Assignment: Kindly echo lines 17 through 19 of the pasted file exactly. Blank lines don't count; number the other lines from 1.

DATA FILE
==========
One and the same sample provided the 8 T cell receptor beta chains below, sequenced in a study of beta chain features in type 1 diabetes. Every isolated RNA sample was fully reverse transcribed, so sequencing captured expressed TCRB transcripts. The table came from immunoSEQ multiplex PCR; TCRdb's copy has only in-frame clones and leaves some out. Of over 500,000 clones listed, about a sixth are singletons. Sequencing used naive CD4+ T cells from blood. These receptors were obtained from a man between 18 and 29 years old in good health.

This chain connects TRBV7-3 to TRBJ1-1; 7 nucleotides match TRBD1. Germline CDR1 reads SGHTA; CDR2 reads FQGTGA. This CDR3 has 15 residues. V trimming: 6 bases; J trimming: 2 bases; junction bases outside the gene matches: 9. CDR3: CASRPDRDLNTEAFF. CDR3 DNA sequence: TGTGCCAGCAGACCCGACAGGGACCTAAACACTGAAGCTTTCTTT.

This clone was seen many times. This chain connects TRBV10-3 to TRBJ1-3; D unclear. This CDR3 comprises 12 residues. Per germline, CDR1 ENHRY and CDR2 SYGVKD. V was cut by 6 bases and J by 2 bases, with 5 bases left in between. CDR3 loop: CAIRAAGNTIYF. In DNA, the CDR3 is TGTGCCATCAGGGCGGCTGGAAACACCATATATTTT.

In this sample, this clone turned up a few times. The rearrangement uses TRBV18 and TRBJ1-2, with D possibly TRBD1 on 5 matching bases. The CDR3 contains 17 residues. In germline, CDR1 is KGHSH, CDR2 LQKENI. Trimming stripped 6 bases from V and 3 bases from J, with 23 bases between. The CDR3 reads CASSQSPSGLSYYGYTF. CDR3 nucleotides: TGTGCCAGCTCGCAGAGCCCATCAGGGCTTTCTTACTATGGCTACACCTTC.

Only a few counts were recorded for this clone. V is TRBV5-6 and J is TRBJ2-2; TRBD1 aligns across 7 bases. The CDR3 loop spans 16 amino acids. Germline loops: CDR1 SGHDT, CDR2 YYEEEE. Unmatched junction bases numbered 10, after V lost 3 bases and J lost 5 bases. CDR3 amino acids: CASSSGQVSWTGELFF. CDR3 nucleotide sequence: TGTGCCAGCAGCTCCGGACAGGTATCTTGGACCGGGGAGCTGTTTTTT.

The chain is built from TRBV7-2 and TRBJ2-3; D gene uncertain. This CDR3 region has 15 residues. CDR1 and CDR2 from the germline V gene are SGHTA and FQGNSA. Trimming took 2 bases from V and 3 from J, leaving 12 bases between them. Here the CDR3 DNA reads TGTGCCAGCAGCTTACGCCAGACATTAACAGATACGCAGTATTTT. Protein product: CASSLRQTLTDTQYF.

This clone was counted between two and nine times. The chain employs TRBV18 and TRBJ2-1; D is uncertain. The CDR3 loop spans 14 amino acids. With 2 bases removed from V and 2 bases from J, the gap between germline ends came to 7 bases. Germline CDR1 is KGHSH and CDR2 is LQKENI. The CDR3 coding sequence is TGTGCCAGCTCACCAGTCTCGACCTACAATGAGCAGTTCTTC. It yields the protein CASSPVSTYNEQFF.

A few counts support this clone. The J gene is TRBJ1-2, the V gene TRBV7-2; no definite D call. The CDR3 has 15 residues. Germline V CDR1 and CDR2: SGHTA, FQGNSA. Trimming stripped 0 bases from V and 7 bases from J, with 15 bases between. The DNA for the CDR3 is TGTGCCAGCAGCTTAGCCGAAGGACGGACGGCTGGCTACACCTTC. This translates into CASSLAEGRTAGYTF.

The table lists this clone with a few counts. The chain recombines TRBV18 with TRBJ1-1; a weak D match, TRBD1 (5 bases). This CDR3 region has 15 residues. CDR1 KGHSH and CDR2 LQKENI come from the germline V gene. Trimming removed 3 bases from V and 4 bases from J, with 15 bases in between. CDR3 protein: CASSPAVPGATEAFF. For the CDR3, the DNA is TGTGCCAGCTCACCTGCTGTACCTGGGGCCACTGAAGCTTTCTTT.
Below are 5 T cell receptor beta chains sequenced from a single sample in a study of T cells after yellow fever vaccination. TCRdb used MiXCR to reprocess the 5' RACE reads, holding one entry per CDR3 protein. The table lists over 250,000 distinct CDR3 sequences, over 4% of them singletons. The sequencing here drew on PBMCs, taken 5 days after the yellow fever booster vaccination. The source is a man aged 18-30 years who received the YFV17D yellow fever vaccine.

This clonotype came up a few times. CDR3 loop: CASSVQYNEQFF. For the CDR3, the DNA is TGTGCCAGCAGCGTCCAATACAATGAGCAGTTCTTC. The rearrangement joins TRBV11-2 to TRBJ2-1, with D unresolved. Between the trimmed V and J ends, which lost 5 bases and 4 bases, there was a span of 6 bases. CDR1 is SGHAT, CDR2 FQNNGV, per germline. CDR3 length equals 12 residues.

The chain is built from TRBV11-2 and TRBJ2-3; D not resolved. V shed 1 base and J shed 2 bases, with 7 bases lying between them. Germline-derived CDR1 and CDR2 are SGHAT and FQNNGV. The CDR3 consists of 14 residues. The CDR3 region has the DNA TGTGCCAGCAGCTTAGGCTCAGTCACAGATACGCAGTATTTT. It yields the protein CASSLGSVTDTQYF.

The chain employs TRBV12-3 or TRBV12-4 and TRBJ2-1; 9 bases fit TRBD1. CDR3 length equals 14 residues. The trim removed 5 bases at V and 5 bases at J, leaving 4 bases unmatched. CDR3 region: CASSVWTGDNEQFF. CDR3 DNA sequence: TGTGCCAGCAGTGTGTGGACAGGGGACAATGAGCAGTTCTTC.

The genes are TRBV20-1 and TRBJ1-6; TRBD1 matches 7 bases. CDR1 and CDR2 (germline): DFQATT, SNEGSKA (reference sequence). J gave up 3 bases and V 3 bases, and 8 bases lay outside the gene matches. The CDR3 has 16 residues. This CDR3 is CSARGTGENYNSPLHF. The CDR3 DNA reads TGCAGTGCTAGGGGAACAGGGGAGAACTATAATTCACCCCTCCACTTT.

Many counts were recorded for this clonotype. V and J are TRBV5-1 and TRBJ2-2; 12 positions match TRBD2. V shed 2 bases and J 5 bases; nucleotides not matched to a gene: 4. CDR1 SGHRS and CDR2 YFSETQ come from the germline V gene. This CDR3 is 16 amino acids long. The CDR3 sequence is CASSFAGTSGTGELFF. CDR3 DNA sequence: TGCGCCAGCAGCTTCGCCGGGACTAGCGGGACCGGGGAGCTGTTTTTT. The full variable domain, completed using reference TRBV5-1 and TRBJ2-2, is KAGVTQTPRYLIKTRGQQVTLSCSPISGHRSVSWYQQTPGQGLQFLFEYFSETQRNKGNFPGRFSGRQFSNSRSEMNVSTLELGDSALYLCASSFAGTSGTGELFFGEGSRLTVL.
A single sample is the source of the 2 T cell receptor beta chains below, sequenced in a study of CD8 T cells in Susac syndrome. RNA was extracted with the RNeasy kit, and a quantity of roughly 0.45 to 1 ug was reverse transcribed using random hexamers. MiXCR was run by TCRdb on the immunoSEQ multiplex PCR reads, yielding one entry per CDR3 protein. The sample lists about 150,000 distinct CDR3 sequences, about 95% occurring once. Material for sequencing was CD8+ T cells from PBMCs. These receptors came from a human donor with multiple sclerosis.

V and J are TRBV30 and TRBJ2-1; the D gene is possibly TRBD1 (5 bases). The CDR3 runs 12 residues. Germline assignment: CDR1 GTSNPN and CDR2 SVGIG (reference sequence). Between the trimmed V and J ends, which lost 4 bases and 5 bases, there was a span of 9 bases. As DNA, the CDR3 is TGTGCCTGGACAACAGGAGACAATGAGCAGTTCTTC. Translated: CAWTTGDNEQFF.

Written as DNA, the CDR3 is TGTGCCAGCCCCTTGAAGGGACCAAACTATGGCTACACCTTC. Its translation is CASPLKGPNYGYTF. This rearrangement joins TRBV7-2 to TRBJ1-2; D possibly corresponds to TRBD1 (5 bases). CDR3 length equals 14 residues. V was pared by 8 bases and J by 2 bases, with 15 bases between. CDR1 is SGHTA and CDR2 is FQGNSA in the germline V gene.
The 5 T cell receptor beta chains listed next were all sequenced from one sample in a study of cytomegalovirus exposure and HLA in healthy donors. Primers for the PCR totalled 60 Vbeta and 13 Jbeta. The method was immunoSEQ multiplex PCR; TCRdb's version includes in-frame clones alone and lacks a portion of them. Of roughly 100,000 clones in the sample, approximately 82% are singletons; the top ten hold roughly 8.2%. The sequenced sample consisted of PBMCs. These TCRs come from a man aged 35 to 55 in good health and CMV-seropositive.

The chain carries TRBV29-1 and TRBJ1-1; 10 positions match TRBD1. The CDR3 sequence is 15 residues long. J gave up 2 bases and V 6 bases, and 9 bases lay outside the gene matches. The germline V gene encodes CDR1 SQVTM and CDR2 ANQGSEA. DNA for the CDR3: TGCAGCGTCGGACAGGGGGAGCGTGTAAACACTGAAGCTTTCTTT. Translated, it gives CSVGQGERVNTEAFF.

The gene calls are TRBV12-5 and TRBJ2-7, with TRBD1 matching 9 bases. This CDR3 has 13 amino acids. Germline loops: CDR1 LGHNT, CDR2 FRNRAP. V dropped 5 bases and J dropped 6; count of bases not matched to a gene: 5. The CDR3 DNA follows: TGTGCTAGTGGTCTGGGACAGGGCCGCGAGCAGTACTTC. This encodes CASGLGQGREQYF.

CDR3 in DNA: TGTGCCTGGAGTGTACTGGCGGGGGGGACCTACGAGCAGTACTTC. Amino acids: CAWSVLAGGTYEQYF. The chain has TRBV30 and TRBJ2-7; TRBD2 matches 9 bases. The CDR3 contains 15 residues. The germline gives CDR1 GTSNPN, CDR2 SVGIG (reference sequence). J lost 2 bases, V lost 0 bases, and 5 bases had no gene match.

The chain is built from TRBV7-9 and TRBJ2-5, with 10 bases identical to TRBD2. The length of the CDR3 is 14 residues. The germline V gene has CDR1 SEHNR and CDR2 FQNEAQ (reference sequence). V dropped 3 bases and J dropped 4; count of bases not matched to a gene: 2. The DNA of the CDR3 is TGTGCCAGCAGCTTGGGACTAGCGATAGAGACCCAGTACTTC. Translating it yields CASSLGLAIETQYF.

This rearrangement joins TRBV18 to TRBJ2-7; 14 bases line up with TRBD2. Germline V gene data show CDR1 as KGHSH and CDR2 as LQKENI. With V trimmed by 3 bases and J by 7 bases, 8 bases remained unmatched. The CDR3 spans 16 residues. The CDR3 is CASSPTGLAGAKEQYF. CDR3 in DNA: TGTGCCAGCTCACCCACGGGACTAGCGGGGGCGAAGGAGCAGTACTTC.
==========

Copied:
V and J are TRBV30 and TRBJ2-1; the D gene is possibly TRBD1 (5 bases). The CDR3 runs 12 residues. Germline assignment: CDR1 GTSNPN and CDR2 SVGIG (reference sequence). Between the trimmed V and J ends, which lost 4 bases and 5 bases, there was a span of 9 bases. As DNA, the CDR3 is TGTGCCTGGACAACAGGAGACAATGAGCAGTTCTTC. Translated: CAWTTGDNEQFF.

Written as DNA, the CDR3 is TGTGCCAGCCCCTTGAAGGGACCAAACTATGGCTACACCTTC. Its translation is CASPLKGPNYGYTF. This rearrangement joins TRBV7-2 to TRBJ1-2; D possibly corresponds to TRBD1 (5 bases). CDR3 length equals 14 residues. V was pared by 8 bases and J by 2 bases, with 15 bases between. CDR1 is SGHTA and CDR2 is FQGNSA in the germline V gene.
The 5 T cell receptor beta chains listed next were all sequenced from one sample in a study of cytomegalovirus exposure and HLA in healthy donors. Primers for the PCR totalled 60 Vbeta and 13 Jbeta. The method was immunoSEQ multiplex PCR; TCRdb's version includes in-frame clones alone and lacks a portion of them. Of roughly 100,000 clones in the sample, approximately 82% are singletons; the top ten hold roughly 8.2%. The sequenced sample consisted of PBMCs. These TCRs come from a man aged 35 to 55 in good health and CMV-seropositive.